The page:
There is also a romance at the center of Tinnell’s film, and it’s a fairly cute one, even if it’s played with the same low-intensity affability of the rest of the various subplots. Tony meets Beth (Madison Iseman), a rich girl from the other side of town, and she becomes smitten with his quintessential nice-guy demeanor and – of course – the warm welcome she gets from his outspoken but goodhearted family (except for Nonnie, who hates her from the second she lays eyes on her). Beth finds herself invited over for Christmas Eve, and sparks start to fly, but she’s got a boyfriend, and her mom wouldn’t approve, and Tony’s ex (Addison Timlin) is still pining for him, and –
You know what? It’s not really that important.
“Succeeds where so many ‘feel-good’ holiday movies have fallen short: it actually made me feel good.”
If anything, the sitcom-ish plot machinations are just a flimsy scaffolding that supports Feast of the Seven Fishes‘ true charms: the little details and heartfelt moments that make the Oliverios and their small but loving world feel lived-in and welcoming. This is a movie that’s all about the sizzle of a fish fillet hitting a well-oiled, garlic-laden pan, the well-worn wisdom that grandparents pass down to their grandchildren, the way that Dean Martin and Frank Sinatra’s Christmas songs can gin up holiday cheer like nobody else’s. There’s not much in the way of Hallmark-style schmaltz to be found, here – and what there is, at least, is leavened by dick jokes and the occasional fistfight – and the film is at its best when it just sits back, glass of vino in hand, and just lets these lovable, wiseass characters enjoy one another’s company on what is, for them, just another Christmas at home. The warm, nostalgic tones of Jamie Thompson’s cinematography and the art department’s just-right selection of vintage holiday décor complete the package.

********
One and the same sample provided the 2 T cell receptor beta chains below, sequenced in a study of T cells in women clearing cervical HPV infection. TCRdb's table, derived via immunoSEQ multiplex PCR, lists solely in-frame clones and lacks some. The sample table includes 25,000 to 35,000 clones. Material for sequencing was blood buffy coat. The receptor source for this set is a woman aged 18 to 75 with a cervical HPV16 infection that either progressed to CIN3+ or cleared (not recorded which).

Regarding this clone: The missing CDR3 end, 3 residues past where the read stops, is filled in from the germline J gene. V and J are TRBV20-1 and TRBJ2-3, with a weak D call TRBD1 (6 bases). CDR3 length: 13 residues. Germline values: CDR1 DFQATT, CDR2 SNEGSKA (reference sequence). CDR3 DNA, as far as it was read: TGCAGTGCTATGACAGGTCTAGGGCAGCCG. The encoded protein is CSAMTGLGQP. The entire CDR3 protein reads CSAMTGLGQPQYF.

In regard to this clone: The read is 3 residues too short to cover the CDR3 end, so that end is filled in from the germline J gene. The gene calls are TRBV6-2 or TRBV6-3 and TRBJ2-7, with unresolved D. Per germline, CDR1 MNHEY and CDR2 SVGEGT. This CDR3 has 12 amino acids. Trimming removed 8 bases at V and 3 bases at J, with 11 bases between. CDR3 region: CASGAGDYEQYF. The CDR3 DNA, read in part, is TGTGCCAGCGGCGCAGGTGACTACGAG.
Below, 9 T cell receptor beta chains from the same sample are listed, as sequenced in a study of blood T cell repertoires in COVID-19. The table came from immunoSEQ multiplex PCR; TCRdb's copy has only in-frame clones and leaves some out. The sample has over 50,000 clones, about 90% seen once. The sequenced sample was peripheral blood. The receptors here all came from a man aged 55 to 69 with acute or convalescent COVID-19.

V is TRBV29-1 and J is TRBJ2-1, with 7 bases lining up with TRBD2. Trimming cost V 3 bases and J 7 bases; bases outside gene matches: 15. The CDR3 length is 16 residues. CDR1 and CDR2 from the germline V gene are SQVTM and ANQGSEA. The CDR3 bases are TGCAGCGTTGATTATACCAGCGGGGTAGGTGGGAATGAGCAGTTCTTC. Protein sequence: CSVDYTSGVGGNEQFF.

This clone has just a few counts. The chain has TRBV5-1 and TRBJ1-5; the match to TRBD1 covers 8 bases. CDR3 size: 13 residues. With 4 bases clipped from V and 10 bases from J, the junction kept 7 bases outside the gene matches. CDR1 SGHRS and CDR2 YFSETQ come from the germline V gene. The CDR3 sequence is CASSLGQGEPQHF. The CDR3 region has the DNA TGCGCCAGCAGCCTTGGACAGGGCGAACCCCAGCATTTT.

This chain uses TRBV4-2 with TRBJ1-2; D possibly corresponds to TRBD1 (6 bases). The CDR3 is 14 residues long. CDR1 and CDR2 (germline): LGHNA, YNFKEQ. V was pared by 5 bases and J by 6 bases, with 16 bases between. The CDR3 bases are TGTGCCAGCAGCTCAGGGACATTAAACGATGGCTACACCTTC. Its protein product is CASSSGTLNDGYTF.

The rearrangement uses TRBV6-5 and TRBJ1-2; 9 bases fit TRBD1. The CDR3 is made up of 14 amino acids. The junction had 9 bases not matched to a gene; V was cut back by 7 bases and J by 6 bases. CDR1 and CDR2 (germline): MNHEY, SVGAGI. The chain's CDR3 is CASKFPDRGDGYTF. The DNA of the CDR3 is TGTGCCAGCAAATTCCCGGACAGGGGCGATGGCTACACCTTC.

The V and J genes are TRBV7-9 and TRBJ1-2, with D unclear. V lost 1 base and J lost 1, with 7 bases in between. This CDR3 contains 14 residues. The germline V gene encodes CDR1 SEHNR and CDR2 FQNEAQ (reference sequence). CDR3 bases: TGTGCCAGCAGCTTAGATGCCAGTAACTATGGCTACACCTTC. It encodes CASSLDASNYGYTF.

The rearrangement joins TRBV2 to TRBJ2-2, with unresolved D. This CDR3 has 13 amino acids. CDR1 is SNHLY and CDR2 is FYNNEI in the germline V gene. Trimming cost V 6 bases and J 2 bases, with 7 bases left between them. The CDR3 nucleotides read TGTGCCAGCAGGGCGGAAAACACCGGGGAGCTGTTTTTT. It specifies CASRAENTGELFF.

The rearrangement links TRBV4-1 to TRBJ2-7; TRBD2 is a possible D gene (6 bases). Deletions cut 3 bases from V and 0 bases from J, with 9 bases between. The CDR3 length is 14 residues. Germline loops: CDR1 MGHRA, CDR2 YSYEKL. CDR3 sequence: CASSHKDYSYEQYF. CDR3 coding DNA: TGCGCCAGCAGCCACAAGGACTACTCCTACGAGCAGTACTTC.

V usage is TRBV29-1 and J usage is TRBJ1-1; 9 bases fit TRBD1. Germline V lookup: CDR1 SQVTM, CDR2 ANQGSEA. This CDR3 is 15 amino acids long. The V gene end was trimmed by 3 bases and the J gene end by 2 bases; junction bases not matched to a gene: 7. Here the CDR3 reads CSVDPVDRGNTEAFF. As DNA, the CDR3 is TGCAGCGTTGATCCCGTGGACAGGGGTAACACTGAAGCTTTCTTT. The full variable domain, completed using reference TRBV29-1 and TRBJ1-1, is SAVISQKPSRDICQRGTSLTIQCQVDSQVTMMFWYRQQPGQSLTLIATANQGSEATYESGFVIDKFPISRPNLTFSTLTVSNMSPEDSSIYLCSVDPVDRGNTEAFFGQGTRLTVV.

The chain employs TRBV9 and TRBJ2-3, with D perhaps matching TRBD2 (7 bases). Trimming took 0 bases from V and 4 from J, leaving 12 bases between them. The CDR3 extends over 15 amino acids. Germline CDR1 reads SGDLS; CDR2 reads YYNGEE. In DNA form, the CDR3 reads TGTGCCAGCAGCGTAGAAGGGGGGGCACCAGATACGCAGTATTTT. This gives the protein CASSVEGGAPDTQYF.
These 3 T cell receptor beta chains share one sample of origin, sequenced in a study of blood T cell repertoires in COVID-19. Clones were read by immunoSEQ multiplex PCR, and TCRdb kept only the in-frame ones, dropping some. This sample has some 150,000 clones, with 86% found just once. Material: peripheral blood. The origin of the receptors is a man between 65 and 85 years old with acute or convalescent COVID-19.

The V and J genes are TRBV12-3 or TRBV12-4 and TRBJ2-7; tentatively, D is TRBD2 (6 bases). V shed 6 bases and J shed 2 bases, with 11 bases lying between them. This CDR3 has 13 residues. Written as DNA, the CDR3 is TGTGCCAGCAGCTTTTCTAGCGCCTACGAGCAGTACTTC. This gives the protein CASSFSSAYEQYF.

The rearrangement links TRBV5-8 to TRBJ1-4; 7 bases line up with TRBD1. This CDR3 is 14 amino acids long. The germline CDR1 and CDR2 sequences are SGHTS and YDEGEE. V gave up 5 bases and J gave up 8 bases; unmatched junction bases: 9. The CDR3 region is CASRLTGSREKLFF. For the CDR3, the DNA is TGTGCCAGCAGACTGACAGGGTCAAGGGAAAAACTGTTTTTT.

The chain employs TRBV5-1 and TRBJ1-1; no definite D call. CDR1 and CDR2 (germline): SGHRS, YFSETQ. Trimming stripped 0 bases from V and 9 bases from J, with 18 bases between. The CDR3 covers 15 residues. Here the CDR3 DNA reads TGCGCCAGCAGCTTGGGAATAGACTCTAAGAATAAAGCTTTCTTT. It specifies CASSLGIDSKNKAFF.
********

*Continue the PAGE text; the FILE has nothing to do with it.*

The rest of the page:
All that said, I could probably find a lot of fault with Feast of the Seven Fishes if I looked hard enough. But I’m willing to overlook some clunky screenwriting and off moments in tone in any movie that can bring back fond memories for me as readily as this one did. It’s not that these characters even remind me that much of my own family (my grandmother would never have allowed so many men bumbling around in her kitchen), but the film – sometimes beautifully – conjures the spirit of something that has been incredibly meaningful in my life, and I’m thankful for it.
Thus, I guess you can take my review with a grain of salt – and a pinch of crushed red pepper, to taste. I know I’ll be adding Feast of the Seven Fishes to my regular holiday movie rotation, and even if there’s really nothing all that sad in it, I might get a little misty during one of those viewings. That’s just saudade. And my grandparents. And Christmas Eve. And I’d be a lot sadder without it.
"…I'll be adding Feast of the Seven Fishes to my regular holiday movie rotation."